Advice for Host Farms

OEFFA encourages positive, mutually-beneficial farm labor arrangements between host farms and workers. To that end, we offer the following advice to host farmers:

Interviewing and Accepting a Seasonal Laborer

  • If at all possible, talk to the candidate on the phone once, and encourage them to visit the farm for an extended interview before committing. The annual OEFFA conference can also be a good opportunity to meet and interview potential farm workers.
  • In your interviews, be sure to clarify mutual expectations and ground rules. Check references and offer your personal references as well. Use the Seasonal Farm Job Questionnaire to define issues many farms face.
  • Make an employment offer and agree to terms in writing before beginning work.

Compensation and Benefits

  • Seasonal farm labor pay in most cases must follow minimum wage and other standard employment compensation requirements. Ohio’s state law mandates that unpaid interns, whether full or part-time, be covered by workers compensation insurance just like regular farm employees. An OEFFA member benefit is a group rate for workers compensation insurance.
  • Some host farmers provide room and at least partial board for farm workers who are working full time. Check your farm's liability insurance policy to ensure that your farm and personal assets are properly protected when hosting a live-in farm worker.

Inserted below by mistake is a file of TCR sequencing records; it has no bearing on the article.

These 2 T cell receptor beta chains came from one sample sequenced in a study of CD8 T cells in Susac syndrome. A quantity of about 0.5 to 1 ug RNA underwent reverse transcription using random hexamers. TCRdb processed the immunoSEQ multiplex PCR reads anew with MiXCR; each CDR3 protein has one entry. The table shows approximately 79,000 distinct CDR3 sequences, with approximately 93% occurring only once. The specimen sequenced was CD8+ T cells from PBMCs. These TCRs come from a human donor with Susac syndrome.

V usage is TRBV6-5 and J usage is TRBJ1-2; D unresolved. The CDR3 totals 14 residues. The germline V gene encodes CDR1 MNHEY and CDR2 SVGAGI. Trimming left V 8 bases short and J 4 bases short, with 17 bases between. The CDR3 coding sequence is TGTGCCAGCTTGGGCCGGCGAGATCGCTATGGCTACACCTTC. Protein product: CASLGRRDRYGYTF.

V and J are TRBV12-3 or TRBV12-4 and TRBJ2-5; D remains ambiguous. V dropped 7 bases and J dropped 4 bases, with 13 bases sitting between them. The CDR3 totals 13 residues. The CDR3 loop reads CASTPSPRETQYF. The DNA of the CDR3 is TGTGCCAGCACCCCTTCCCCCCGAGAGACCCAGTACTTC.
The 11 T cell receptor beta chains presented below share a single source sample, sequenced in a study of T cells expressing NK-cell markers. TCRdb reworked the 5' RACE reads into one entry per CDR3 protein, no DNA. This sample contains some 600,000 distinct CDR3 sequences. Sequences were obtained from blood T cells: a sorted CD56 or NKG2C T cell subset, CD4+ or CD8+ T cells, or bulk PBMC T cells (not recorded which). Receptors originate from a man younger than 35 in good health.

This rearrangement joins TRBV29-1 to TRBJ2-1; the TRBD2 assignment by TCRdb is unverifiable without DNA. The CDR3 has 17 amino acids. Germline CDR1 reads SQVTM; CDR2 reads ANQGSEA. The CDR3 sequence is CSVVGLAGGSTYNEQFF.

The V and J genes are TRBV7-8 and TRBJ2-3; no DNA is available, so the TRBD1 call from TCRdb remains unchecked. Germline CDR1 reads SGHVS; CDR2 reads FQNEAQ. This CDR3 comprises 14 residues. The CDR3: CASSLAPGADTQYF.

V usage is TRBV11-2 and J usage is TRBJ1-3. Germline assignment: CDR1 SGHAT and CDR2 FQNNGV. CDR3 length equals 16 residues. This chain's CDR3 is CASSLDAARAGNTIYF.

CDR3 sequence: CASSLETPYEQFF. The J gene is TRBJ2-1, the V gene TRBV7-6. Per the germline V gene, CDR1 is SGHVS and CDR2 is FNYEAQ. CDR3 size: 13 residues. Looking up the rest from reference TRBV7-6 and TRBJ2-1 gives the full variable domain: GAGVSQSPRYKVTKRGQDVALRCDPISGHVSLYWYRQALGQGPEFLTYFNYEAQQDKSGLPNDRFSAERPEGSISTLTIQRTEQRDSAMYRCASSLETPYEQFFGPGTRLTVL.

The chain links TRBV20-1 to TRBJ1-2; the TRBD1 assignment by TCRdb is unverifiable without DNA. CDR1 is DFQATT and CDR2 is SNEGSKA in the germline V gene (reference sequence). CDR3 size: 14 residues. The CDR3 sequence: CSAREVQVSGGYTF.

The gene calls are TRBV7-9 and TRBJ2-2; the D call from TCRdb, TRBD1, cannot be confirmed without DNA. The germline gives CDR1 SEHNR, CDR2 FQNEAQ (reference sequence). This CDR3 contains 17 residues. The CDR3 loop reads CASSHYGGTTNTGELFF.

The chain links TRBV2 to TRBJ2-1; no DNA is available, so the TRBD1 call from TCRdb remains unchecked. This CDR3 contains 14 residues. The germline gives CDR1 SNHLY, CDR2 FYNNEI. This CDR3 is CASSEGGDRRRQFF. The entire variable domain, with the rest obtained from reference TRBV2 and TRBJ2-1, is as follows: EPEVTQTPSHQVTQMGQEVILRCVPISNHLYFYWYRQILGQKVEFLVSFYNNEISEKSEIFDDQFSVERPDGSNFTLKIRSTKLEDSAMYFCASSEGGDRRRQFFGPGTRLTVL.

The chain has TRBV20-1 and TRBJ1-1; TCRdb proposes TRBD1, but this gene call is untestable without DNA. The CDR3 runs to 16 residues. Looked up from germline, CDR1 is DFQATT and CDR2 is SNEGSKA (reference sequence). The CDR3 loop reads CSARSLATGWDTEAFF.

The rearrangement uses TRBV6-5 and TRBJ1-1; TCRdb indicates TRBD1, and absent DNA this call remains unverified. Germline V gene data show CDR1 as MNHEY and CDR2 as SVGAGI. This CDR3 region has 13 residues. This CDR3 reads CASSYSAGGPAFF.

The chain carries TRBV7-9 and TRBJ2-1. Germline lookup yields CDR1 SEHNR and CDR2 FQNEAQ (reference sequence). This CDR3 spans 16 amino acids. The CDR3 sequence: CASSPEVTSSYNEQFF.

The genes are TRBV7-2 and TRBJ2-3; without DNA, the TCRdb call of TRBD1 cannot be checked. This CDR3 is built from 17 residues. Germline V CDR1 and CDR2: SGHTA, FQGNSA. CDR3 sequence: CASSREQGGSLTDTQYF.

• Be as clear as possible in your Host Farm profile about what you are offering in terms of stipend, room, board, benefits, etc. Even if there is room for negotiation, it’s best to state a baseline offer (for a candidate with minimal experience) as clearly as possible in your application materials. Job seekers without any prior experience may be uncomfortable negotiating, and may shy away from an opportunity where too much is "negotiable."
  • The employee relationship will be strengthened through a written employee manual and standard operating procedures (SOPs).

Communication and Conflict Resolution

  • Clear communication procedures support thriving farm employment situations. To the best of your ability, create an atmosphere of easy communication so that problems or misunderstandings can be discussed and dealt with quickly and amicably.
  • Seek out feedback often and try to react constructively, without defensiveness, to complaints or criticism received. Consider defining a conflict resolution process before an issue occurs.

Education

  • Some farm workers hope to receive on-farm education in addition to contributing their labor. Taking time to discuss with workers the broader health, environmental, and economic implications of farm tasks advances the overall goals of sustainable agriculture.
  • Hosting an intern with specific learning goals is a time-honored tradition that can benefit both the intern and the farmer. OEFFA supports this work through our Certified Intern Host Farm program. Click through to learn more about our Certified Intern Host Farm training and Intern benefits.

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OEFFA
Ohio Ecological Food and Farm Association
41 Croswell Rd.
Columbus OH 43214

oeffaoeffaorg

OEFFA:(614) 421-2022 (614) 421-2022
OEFFA Certification:(614) 262-2022 (614) 262-2022